cire perdue

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Related to Lost-wax casting: Investment Casting

cire perdue

(sir pɛrdy)
n
(Metallurgy) a method of casting bronze, in which a mould is formed around a wax pattern, which is subsequently melted and drained away
[literally: lost wax]
Collins English Dictionary – Complete and Unabridged, 12th Edition 2014 © HarperCollins Publishers 1991, 1994, 1998, 2000, 2003, 2006, 2007, 2009, 2011, 2014

cire perdue

(French: “lost wax”) A traditional method for casting bronze sculptures. The model with a waxed surface is enclosed in the mold. The wax is melted and runs through holes at the bottom. Molten metal is then poured through holes at the top, filling up the space left by the wax.
Dictionary of Unfamiliar Words by Diagram Group Copyright © 2008 by Diagram Visual Information Limited
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References in periodicals archive ?
Investment casting adopts a lost-wax casting approach where a mold is formed to invest molten metal into it to form the final product.
Eduardo Paolozzi, a Scottish son of Italian immigrants, making Cyclops (1957), a frail yet heroic figurehead for existentialism in the nuclear age, by lost-wax casting from machine parts and found matter--'a metamorphosis of rubbish', as he put it.
Small steel clips--made using a lost-wax casting technique-- grasped at three edges, acting as weights that smoothed out rumples in the fabric.
This bronze piece was created using lost-wax casting, and originated in Asia in the second half of the 10th century.
The soft artificial heart was created from silicone using a 3D-printing, lost-wax casting technique; it weighs 390 grams and has a volume of 679 cm3.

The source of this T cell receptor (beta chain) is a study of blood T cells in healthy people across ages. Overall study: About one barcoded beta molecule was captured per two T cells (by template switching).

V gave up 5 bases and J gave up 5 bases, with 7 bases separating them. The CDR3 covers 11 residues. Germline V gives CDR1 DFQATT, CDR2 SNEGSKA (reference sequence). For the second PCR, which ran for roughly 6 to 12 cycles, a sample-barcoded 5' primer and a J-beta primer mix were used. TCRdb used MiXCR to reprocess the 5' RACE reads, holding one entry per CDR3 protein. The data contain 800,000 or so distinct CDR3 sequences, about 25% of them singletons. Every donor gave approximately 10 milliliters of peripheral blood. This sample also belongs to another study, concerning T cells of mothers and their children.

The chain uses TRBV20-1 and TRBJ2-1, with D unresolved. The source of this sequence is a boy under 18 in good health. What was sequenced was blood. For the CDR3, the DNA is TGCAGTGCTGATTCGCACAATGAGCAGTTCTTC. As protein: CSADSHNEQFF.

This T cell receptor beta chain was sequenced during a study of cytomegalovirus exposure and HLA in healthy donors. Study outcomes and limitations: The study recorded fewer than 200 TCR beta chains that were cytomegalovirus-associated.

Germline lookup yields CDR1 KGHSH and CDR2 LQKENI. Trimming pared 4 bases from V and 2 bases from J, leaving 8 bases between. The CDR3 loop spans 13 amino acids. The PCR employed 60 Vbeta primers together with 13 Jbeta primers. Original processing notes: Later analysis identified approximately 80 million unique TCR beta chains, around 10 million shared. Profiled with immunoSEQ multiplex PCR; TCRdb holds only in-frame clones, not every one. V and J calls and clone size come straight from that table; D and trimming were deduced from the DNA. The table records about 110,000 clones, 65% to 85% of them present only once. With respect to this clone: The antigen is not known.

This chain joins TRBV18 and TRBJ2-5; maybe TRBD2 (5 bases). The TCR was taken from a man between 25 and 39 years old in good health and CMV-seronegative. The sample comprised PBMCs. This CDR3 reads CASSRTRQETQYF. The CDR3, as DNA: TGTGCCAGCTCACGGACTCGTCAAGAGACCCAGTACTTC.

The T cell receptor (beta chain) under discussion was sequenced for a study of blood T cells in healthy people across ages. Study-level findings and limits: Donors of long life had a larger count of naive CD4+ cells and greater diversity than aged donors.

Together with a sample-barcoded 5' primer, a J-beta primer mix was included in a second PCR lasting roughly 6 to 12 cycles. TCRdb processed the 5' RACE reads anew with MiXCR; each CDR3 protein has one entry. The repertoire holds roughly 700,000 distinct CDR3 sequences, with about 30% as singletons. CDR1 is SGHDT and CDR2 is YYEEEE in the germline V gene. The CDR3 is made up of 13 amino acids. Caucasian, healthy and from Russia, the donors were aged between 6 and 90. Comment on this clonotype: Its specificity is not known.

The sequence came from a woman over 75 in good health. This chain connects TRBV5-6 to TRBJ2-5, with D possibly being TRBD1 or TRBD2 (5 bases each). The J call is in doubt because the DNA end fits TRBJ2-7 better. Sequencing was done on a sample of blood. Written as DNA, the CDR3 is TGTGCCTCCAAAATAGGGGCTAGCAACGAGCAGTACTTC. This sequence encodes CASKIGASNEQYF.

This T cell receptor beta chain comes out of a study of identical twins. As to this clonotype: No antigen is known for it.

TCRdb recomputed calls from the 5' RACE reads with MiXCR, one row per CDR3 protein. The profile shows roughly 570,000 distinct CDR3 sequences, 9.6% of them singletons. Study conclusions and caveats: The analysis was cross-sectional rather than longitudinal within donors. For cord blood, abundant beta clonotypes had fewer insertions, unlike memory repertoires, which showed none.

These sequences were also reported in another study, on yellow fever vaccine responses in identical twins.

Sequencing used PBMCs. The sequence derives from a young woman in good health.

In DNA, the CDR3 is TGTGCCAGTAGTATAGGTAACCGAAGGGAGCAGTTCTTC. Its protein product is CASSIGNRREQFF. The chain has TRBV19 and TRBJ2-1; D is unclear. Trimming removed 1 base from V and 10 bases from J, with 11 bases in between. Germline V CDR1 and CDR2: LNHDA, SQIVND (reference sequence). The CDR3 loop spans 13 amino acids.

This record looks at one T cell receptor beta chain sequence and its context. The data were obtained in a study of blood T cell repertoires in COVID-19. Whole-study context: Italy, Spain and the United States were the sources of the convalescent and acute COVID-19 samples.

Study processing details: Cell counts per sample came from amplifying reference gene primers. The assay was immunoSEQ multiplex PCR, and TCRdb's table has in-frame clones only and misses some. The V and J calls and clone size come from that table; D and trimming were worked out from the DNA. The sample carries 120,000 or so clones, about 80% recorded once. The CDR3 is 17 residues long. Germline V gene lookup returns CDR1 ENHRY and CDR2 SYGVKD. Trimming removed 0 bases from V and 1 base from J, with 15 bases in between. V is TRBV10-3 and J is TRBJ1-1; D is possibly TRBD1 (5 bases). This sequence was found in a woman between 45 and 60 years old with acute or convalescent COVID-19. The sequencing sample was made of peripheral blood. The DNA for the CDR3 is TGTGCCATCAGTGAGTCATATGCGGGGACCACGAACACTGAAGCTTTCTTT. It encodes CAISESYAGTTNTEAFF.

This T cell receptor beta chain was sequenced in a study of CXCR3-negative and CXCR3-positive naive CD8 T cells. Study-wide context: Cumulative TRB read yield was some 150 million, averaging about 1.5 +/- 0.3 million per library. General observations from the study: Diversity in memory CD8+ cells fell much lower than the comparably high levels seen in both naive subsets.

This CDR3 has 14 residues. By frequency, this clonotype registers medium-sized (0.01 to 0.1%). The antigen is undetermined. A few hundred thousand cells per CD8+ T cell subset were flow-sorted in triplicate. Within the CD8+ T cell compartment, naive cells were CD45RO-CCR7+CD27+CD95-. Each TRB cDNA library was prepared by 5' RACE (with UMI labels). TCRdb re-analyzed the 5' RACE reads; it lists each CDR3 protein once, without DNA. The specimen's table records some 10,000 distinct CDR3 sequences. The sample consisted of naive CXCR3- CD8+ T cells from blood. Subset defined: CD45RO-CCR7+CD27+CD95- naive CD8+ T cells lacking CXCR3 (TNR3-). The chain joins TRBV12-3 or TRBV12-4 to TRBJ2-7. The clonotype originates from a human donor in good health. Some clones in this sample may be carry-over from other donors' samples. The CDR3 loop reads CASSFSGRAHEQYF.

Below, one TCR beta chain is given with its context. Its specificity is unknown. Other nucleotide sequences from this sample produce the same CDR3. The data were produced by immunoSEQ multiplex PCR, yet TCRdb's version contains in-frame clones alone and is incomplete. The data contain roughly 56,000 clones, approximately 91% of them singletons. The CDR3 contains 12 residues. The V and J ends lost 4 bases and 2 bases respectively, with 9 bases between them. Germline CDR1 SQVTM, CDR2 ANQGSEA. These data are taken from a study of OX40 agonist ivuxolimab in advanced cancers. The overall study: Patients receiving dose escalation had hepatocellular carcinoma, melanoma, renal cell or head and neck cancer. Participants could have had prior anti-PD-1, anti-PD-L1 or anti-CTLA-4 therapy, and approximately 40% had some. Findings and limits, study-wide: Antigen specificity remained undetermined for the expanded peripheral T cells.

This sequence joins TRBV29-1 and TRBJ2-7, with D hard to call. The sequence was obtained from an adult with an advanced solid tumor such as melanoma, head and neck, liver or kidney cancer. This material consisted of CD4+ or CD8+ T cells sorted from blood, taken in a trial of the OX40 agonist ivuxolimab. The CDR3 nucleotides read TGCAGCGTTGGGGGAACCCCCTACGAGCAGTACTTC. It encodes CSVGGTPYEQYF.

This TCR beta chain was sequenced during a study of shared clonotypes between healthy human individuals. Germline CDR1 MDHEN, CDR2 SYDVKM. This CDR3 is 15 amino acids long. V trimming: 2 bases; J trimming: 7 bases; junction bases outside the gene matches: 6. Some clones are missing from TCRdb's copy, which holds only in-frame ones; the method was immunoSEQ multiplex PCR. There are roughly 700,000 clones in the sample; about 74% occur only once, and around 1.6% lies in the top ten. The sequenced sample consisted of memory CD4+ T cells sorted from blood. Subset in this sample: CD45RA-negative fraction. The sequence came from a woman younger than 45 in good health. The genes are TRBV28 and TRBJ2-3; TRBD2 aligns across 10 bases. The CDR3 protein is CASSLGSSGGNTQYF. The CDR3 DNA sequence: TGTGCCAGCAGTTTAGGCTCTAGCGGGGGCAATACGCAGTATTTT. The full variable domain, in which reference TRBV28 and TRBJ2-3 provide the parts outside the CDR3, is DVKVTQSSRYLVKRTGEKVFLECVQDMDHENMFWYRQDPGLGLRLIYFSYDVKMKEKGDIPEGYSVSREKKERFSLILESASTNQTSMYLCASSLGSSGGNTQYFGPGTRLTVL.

Throughout this creative journey, Ong has gone through 'elaborate phases.' From using the 'easiest material,' wire, she has gone on to study 'goldsmithing, structural techniques, metallurgy, electrical wiring, weight and balance, architectural principles, principles of lighting, safety standards, wood carving, wood staining, lost-wax casting, miniature painting.'
Making bronzes is highly-skilled work and a number of distinct casting processes may be employed including lost-wax casting (and its modern-day spin-off, investment casting), sand casting and centrifugal casting.
In a variation of the age-old lost-wax casting method, the process replaces the plaster mold with carved-out ice blocks, a switch that ultimately gives the surface of the bronzes a ridged, almost bark-like texture.
Finally, the piece is brought to a foundry and undergoes the lost-wax casting process.
This material enables non-technical direct investment casting using the same investment materials as common lost-wax casting, for parts such as jewelry and small medical devices.
Actually, the trophies are made by Jostens, reproduced each year through a process known as lost-wax casting.